Here’s how this eastern Ontario health unit hit a provincial vaccination high of 92 per cent

When COVID-19 vaccination clinics first opened in and around Brockville, volunteers phoned their neighbours to urge them to get a jab with the leftover doses at the end of the day, so none went to waste. At one site, someone out walking a dog nearby was called over to come on in.

Nurses at clinics would fill syringes with the vaccine, handing them over to paramedics who would then disperse to help the housebound, and clinics were set up in social housing complexes. In the summer, the unit followed the crowds and held a clinic at the Brockville Ontario Speedway during a racing event.

A local Giant Tiger opened up its warehouse so that employees and community members could be inoculated, and pharmacies in tiny towns — with populations of 3,000 or so — vaccinated many rural residents. Hockey rinks served as clinics before teams returned to the ice this season.

It took a community to vault this eastern Ontario public health unit to the top of the double-dose vaccination chart, exceeding its own 90 per cent goal on Sept. 27 — just a few weeks after school started.

Today, the Leeds, Grenville and Lanark District Health Unit remains the leader in Ontario, with 92 per cent of eligible residents fully vaccinated, and 97 per cent having received one dose. The payoff? Just 23 active cases, according in the unit’s latest numbers, in a population of 170,000 people.

The achievement has earned kudos from Health Minister Christine Elliott as well as Ontario’s chief medical officer of health, Dr. Kieran Moore. Moore has repeatedly said the entire province needs to get to 90 per cent to keep COVID-19 in check.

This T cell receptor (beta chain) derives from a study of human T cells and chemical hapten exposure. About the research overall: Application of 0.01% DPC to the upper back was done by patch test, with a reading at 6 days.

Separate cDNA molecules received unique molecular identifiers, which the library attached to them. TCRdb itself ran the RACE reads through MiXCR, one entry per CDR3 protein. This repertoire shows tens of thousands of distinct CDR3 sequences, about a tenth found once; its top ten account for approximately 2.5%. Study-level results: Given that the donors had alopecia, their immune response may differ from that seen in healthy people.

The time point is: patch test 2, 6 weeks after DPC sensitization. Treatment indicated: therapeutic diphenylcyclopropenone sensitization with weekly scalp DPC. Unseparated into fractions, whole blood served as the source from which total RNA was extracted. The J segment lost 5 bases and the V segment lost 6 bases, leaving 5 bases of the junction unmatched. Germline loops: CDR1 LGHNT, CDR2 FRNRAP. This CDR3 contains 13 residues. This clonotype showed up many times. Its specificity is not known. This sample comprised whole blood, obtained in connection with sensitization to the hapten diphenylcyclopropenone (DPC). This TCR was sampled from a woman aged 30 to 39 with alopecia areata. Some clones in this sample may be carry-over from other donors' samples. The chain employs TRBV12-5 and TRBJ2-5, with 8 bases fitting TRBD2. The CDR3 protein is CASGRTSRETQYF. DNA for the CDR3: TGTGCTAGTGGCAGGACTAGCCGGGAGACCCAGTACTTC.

People wait after receiving their COVID-19 vaccine at the ConnectWell Community Health Centre in Lanark, Ontario on Friday October 8, 2021.

But the next closest unit is in Thunder Bay, where 86 per cent of residents are double-dosed. Toronto sits at about 81 per cent. The lowest rate, at 78 per cent, is found in a handful of areas including Chatham-Kent and Hamilton.

“We have always worked well together in partnership with our community, and I think that was the case for us to come together early on, and see how we are going to provide vaccines to our community so they can protect themselves, and protect others,” said Dr. Paula Stewart, medical officer of health for Leeds, Grenville and Lanark.

The unit covers a large geographic area — some 6,329 square kilometres — and initially had fixed sites in Brockville, Smiths Falls, Almonte and Kemptville. Three were run by hospitals, and all with the help of doctors and community teams who sometimes saw 600 to 900 people a day.

But Stewart said public health realized it had to do more and began offering mobile clinics, with 11 municipalities jumping on board hosting four or five each, bringing in volunteers to screen patients before public health administered the shots.

“It was just an incredible effort,” Stewart said. “We had 40 pharmacies spread around Leeds, Grenville and Lanark so smaller communities with 3,000 to 5,000 people had a pharmacy in their community they could go to. Our media was phenomenal about supporting us … there was a buzz about it.”

If “someone said we think this is a good place to go” to offer vaccines, she added, “as long as it was going to be safe for our staff, we would.”

With many rural areas — Brockville, with a population of about 21,000, is the largest municipality in the area — “the vaccine clinics in the small towns were fabulous,” Stewart added.

“At the end, people would call their neighbours and say, ‘We’ve got extra vaccine. You’ve got to come and get the vaccine.’ … The community entirely embraced this as ‘This is an important thing to do.’”

The collective sense, she added, “was this was the right thing to be doing both personally, for my friends and family, and for others — to be part of something which is important, and the community continues to embrace it.”

By Oct. 4, the unit recorded 96.6 per cent residents with one dose, and 91.3 per cent with two, and it continues to see numbers go up. The results? Low COVID case counts, and few outbreaks outside of family members and close contacts.

“Touch wood,” Steward added, “but it’s making a difference.”

The challenge now is to appeal to the 18-to-29 age group, with mobile teams continuing to work with municipalities and businesses.